AMD says goodbye to their VISION branding?

Pre-CES 2013: Time to focus on the processors again

It seems AMD has decided to say farewell to their short-lived VISION branding, but this change may not benefit the end-users.

You might recall that AMD aimed their VISION branding to focus on the overall platformance and user experience rather than individual components with the first-gen (Llano/Zacate/Ontario/Desna) and second-gen (Trinity/Brazos 2.0/Hondo) APUs. It’s rather odd that AMD appears to be de-emphasizing or even killing off this branding at such an early stage.

With this change, all references to the word VISION will be removed from the logos and the promotional materials for the APU platforms in general and the PC systems using these APU platforms. So previous platform names such as “AMD VISION A10 Technology” will become “AMD A10 Technology”, thereby simplifying things a bit.

But the real question is that since this change only scratches the surface and the underlying issues were still not addressed, with the new processors on the horizon, where will things go? It’s becoming more and more complicated, for example the whole “Trinity 2.0” branding that has been floating around…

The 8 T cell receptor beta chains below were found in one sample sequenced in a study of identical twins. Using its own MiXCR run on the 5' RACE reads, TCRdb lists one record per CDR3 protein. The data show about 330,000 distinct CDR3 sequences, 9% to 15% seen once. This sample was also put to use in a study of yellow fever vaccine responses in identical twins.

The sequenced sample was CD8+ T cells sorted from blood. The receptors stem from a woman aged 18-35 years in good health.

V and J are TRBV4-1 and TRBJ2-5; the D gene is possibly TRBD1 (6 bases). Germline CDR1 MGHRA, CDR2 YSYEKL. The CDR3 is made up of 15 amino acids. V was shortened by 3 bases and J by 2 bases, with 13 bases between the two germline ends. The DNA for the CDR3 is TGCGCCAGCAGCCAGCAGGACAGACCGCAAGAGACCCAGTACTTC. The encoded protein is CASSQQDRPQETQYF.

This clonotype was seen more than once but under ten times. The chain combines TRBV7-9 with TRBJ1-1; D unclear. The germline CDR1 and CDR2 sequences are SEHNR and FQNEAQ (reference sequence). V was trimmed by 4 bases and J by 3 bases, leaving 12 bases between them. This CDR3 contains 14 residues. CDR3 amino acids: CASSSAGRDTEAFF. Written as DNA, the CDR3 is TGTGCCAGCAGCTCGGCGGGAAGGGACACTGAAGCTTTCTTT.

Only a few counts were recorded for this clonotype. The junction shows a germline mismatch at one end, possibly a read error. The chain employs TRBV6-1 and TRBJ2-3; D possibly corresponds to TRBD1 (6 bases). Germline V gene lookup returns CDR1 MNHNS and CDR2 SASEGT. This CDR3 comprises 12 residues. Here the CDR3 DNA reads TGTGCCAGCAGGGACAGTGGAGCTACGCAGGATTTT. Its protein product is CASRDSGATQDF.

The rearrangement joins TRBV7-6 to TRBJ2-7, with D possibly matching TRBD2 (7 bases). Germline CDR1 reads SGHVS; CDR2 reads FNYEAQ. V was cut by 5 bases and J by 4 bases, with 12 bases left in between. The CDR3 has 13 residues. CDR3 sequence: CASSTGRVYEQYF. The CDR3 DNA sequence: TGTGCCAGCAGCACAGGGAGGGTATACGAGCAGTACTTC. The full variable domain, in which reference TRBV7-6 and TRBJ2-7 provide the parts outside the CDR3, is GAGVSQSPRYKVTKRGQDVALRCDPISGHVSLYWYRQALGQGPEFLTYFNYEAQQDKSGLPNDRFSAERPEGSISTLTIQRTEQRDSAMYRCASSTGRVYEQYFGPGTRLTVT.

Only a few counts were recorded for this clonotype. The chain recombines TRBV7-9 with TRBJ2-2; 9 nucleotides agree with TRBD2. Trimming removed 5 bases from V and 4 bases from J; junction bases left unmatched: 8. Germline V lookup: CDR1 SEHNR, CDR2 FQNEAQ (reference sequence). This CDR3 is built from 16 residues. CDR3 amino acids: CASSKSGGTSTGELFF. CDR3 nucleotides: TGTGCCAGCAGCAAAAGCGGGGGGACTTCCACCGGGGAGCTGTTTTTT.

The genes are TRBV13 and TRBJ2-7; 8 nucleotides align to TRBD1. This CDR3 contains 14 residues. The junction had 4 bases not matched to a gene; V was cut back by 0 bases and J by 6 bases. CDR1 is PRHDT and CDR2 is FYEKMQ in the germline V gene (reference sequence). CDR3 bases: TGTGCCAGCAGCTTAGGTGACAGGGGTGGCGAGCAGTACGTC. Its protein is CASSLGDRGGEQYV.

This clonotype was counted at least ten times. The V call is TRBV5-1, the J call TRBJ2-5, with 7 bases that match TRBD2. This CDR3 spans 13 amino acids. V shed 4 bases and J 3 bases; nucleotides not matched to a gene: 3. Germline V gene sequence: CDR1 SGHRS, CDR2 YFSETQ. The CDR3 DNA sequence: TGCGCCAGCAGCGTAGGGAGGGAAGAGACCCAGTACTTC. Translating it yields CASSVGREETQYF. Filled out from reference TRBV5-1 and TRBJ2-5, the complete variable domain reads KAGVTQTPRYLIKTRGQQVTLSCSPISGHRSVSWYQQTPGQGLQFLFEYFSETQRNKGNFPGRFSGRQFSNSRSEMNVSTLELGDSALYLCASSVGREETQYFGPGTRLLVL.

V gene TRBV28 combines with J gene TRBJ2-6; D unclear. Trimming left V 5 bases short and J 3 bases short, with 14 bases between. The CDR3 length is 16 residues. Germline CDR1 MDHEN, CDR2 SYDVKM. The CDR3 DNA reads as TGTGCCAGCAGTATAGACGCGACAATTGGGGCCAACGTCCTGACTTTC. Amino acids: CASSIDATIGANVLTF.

AMD now has the following brands:

AMD FX platform
AMD A10 platform
AMD A8 platform
AMD A6 platform
AMD A4 platform
AMD E2 platform
AMD E1 platform
AMD Athlon platform (taking care of the bins without the GPU, as always)
AMD PRO platform

And AMD will soon add the following products to the mix:

Vishera: FX
Richland: A10/A8/Athlon/PRO (socket APUs and BGA ULV APUs)
Kabini: A6/A4/E2/E1 (BGA only. So, AMD is going to make more then 90% of their notebook APUs without a socket. High hopes for Jaguar?)
Temash as well if it is another die, or even brand.

At the end, the move to the new branding doesn’t benefit the customers much, or help to make better purchase decisions. Besides the respective price points for different APU platforms, nothing substantial is achieved with this purely marketing decision. That said, it is a bit simpler and easier, so we can’t complain all that much.S|A

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Leo Yim

Author at SemiAccurate
Leo Yim is our correspondent from the far flung reaches of East Asia. Fluent in Mandarin, Cantonese and English he'd rather be talking about computers no matter what language. A true detail man he dreams of building gaming rigs from workstation class parts.